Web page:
The New York Times recently reported on a remarkable study affirming that pregnancy actually changes the physical structure of the brain, and that these changes last well into the postpartum period and beyond. This research corroborates what most new moms already know; becoming a mother is a wholly transformative experience, yielding not only the birth of a new life, but also the emergence of a new maternal soul. With all the chemical, physical, and environmental changes a baby can bring, it’s no surprise that many of us can feel overwhelmed, anxious and sad. But how do we know when the emotional tumult we feel will resolve swiftly on its own, or when there may be something more substantial going on? Dayna M. Kurtz, LMSW, CPT, a licensed social worker and author of Mother Matters, sheds some light on this topic, and how to de-code how you are feeling.
Is it just “Baby Blues”?
“Baby blues” are an extremely common side effect of birth. In the immediate days postpartum, the hormonal re-calibration can leave up to 80% of mothers with episodes of sadness and tearfulness. True baby blues generally resolve on their own after several days, and typically do not require treatment. However, if these episodes persist through a couple of weeks, and/or if they are accompanied by additional symptoms (which we’ll explore later), this may be a sign of a more serious issue.
When It Could Be Something More
As many as 1 in 5 moms and moms-to-be will experience some form of mental health disturbance during or after pregnancy, making mental health disorders the most common complication around birth. It is critically important to keep in mind that any negative feelings we may experience are not our fault, nor are they a reflection of the love we have for our child. Often, they have a biological or genetic basis (or both.) The good news is that perinatal mental health disorders are nearly always treatable. Talk therapy with an empathic and experienced clinician can offer great relief, and will sometimes be used in combination with medication. As a matter of good practice, Ob/Gyns, midwives and pediatricians should be screening new and expectant moms to gauge their mental health status. Still, no one knows us better than we know ourselves. And since these issues affect so many of us, we owe it to ourselves, and our child(ren) to do a self-check on our own well-being. After all, “mothercare” is an essential part of childcare, and understanding when we require some additional support is good mothering, indeed. The questions that follow may help you determine if you need to take action to get the care you need.
Questions to Ask Yourself
Think about how you’ve been feeling over the last two weeks. During this time, have you…
- Been less interested in activities that typically bring you pleasure?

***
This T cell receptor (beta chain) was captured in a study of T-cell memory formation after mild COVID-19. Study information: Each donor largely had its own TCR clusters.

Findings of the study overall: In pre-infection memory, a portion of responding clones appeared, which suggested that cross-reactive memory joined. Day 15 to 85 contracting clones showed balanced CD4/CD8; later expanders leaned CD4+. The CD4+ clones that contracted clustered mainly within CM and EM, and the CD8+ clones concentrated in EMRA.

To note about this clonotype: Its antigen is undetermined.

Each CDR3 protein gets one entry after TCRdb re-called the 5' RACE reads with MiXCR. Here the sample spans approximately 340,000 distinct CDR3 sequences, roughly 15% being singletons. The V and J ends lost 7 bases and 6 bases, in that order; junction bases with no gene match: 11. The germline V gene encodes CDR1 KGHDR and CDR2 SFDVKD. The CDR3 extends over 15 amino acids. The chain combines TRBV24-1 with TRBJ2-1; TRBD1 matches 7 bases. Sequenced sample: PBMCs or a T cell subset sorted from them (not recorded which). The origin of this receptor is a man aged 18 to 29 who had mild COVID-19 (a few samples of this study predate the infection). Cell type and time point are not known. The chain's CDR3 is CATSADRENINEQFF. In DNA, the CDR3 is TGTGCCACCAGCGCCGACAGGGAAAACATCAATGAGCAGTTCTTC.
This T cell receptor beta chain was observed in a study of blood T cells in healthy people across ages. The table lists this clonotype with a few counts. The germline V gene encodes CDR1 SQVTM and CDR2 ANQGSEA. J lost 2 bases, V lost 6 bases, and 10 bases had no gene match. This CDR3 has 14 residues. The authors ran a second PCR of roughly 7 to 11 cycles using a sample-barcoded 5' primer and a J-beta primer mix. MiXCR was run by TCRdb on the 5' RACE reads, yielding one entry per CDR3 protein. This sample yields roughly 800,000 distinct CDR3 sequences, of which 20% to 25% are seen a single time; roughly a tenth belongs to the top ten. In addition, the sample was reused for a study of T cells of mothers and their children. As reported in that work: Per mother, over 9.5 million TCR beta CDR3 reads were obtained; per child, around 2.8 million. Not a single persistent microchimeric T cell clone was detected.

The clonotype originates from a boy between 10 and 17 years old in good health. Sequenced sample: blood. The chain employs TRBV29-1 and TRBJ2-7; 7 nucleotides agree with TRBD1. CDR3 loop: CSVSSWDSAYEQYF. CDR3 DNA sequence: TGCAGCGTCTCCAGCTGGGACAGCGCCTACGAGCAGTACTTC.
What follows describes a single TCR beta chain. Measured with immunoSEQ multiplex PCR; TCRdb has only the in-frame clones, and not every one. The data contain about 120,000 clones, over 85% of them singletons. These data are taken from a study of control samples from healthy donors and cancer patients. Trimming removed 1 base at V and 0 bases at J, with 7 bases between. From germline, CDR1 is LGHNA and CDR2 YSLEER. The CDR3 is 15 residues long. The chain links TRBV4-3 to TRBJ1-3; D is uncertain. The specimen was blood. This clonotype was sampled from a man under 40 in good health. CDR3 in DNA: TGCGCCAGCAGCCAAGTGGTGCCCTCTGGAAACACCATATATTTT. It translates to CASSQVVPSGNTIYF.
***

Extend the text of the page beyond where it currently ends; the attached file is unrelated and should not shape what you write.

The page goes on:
- Noticed changes in your eating or sleeping habits (apart from the influence of your baby?)
- Felt highly or unusually anxious?
- Cried often or uncontrollably?
- Found yourself repeating certain activities (like cleaning the dishes or washing your hands), in spite of wanting to stop
- Experienced recurring or intrusive thoughts, perhaps about hurting your baby or yourself?* If so, call 911.
If you answered “yes,” to one or more of these questions, you may benefit from speaking with your healthcare provider who can assist you in reclaiming your psychological well-being — which is just as important as your physical health. Call your primary care physician, Ob/Gyn, midwife or pediatrician for a referral, or contact Postpartum Support International at www.postpartum.net. For more information, www.daynamkurtz.com
Dayna M. Kurtz, LMSW, CPT, is a leading authority on the subject of women transitioning to motherhood and is an expert in the areas of maternal and general women’s health. She is a therapist in private practice, and also serves as Director of the Anna Keefe Women’s Center at the Training Institute for Mental Health in Manhattan. Dayna is a writer, licensed social worker and NASM (National Academy of Sports Medicine) Certified Personal Trainer with an additional certification in training pre- and postnatal clients. She is the author of Mother Matters: A Holistic Guide to Being a Happy, Healthy Mom (Familius Press) The Total Body Cure for Women (Hearst,) and is a contributor to The Doctor’s Book of Natural Remedies (Rodale). Dayna’s writing has appeared in The Washington Post and the Huffington Post and she has been consulted as an expert for media outlets including The Boston Globe, The Today Show and Sirius XM radio.
**The content herein is not intended to be a substitute for professional medical advice, diagnosis, or treatment. Always seek the advice of your physician or other qualified health provider with any questions you may have regarding a medical condition or your overall health.**